Any individual who has provable evidence of fraud against a government agency can file a lawsuit under the False Claims Act. A whistleblower is entitled to anywhere from 15 to 30 percent of the revenue recovered in what is known as a qui tam case. The false claims act also protects the whistleblower from retaliation by the defendant from job loss and threats of harm to one's reputation.
Fraud against the government can be evident in the form of Medicare or Medicaid fraud, defense contractor fraud, FHA mortgage fraud and off label drug marketing, as common examples.
Some of the largest civil recoveries under the False Claims Act were against pharmaceutical companies for marketing products for treatments not approved by the FDA and paying kickbacks to medical professionals to prescribe the drugs.
Under the false claims act, the federal government has recovered $47.5 billion from 1986 to 2015. Whistleblowers accounted for approximately two-thirds of the recovered money under the qui tam provisions of the False Claims Act. The courageous individuals who did the right thing, have benefitted from awards totaling over $5.2 billion. Whistleblowers played a crucial role, in 2015 alone, in the recovery of approximately $2.8 billion, receiving awards of over $597 million.
Once an individual has evidence of fraud against the government and is willing to take the leap of faith and blow the whistle, it is imperative that person retains a lawyer who is experienced in whistleblower cases. The attorney will often assist in the government investigation into the claims of the whistleblower while the government decides whether or not to intervene in the case. The work performed by the representing attorney will be key to the outcome of the case regarding the amount of any award.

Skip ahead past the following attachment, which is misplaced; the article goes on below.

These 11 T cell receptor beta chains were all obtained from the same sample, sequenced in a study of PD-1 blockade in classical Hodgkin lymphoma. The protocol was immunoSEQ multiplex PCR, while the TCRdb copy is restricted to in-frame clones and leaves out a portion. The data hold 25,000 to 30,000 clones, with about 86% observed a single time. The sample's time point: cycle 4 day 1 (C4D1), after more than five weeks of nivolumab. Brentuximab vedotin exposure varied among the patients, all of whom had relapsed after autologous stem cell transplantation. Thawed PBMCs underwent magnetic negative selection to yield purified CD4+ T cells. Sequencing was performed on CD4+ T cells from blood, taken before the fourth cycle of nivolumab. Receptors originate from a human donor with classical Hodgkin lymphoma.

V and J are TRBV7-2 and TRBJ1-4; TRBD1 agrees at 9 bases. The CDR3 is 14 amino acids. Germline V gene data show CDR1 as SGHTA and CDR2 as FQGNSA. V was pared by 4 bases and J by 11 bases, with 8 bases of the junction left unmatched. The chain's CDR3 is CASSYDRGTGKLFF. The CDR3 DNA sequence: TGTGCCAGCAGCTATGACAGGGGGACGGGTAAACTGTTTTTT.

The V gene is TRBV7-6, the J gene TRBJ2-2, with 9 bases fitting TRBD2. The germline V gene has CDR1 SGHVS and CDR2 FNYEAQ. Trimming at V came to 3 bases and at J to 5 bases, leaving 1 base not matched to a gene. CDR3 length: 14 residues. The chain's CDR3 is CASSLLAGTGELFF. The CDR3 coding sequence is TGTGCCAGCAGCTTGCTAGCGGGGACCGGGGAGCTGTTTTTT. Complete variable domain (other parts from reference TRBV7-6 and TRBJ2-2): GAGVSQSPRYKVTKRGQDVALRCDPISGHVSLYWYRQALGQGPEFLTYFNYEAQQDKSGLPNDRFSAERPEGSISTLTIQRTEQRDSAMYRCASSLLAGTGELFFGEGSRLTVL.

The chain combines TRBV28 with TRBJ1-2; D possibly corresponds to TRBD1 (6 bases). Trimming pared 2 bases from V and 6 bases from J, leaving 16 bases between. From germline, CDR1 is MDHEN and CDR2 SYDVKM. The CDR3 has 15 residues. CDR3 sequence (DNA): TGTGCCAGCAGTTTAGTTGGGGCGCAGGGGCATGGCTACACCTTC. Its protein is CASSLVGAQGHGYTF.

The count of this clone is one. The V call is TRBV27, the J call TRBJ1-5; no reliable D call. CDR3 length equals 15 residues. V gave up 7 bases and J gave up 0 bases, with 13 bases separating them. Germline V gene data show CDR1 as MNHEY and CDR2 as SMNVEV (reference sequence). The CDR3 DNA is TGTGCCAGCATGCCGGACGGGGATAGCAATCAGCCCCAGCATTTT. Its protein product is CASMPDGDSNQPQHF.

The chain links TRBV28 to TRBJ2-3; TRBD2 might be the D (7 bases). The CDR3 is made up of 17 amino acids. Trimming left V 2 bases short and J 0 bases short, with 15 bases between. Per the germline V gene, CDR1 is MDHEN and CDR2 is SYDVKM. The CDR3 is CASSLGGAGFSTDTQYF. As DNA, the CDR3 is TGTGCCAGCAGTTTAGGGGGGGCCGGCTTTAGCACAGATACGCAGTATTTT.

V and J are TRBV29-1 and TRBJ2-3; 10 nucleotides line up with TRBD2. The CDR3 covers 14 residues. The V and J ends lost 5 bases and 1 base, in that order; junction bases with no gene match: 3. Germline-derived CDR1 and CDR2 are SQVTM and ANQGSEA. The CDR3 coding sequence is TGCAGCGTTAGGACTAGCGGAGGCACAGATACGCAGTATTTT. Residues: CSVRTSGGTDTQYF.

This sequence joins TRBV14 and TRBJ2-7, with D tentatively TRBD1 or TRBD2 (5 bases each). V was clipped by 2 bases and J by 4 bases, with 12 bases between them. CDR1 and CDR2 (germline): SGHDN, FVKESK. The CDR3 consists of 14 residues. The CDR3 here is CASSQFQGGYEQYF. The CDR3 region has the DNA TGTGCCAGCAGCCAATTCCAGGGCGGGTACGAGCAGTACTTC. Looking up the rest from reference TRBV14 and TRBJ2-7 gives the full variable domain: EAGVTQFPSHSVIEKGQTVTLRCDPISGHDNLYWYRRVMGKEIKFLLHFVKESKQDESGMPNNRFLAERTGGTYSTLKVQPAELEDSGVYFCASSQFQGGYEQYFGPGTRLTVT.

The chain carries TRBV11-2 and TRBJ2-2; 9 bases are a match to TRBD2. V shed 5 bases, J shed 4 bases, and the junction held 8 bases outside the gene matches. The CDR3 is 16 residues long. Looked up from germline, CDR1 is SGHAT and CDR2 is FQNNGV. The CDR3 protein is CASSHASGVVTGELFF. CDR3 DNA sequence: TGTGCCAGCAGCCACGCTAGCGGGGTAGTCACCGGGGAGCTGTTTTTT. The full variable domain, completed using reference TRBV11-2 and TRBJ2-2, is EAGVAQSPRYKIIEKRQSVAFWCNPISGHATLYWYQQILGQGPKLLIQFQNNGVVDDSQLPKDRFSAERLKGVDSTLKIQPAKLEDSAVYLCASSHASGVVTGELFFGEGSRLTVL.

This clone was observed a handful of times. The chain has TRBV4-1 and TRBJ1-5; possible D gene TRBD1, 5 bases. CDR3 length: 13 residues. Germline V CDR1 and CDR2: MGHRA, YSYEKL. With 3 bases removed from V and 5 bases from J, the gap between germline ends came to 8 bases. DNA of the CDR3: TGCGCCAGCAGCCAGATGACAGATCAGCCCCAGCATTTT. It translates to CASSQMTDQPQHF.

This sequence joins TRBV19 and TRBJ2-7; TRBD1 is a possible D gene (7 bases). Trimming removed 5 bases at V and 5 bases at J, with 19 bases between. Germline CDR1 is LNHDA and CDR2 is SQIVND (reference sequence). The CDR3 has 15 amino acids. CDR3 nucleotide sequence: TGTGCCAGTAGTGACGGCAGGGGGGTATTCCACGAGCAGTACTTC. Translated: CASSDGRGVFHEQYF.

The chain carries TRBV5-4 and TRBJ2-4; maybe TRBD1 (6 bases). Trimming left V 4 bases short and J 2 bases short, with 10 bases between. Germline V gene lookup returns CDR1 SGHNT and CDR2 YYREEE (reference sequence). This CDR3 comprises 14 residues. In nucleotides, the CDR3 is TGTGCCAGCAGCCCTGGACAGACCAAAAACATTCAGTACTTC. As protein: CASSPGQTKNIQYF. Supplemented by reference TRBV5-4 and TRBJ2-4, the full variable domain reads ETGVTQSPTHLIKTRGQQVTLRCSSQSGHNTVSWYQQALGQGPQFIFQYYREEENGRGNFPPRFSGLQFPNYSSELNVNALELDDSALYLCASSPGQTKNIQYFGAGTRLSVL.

To be eligible to receive an award under the False Claims Act, certain criteria must be met. It is not as easy as pointing the finger at a suspected business or individual. One needs to be the first to file a case as a whistleblower. In addition, the information regarding the fraud must not be public, as in the news or contained within a government report. Above all, it must also be unquestionably demonstrated to the government's attorneys that the fraud committed caused significant harm to the taxpayers and it can actually be proven.
The False Claims Act requires a qui tam case to be sealed for 60 days, however the courts will grant multiple extensions to permit the investigation to continue prior to the governments decision whether to join the case. Some government investigations can take years. During the investigation, the government may request that the seal be lifted partially to discuss a possible settlement. Settlements through negotiations are the means of resolution in most qui tam cases, rather than a court trial, although some case do go to court.
To determine the amount of the award received by the whistleblower, or "relator," depends on many factors including the quality of the case, as presented to the Justice Department, and how much the whistleblower's attorneys work contributed to the success of the case. With government intervention in the case, the whistleblower is entitled to 15 to 25 percent of the recovery. Without government intervention, with the case being settled or won by the whistleblower team, the whistleblowers share is between 25 and 30 percent.
Vititoe Law Group represents and protects individuals who believe a business or individual has defrauded the government. To learn more about qui tam and to find out if you may have a case under the False Claims Act please visit our blog titled "Do You Have a Qui Tam Whistleblower Lawsuit."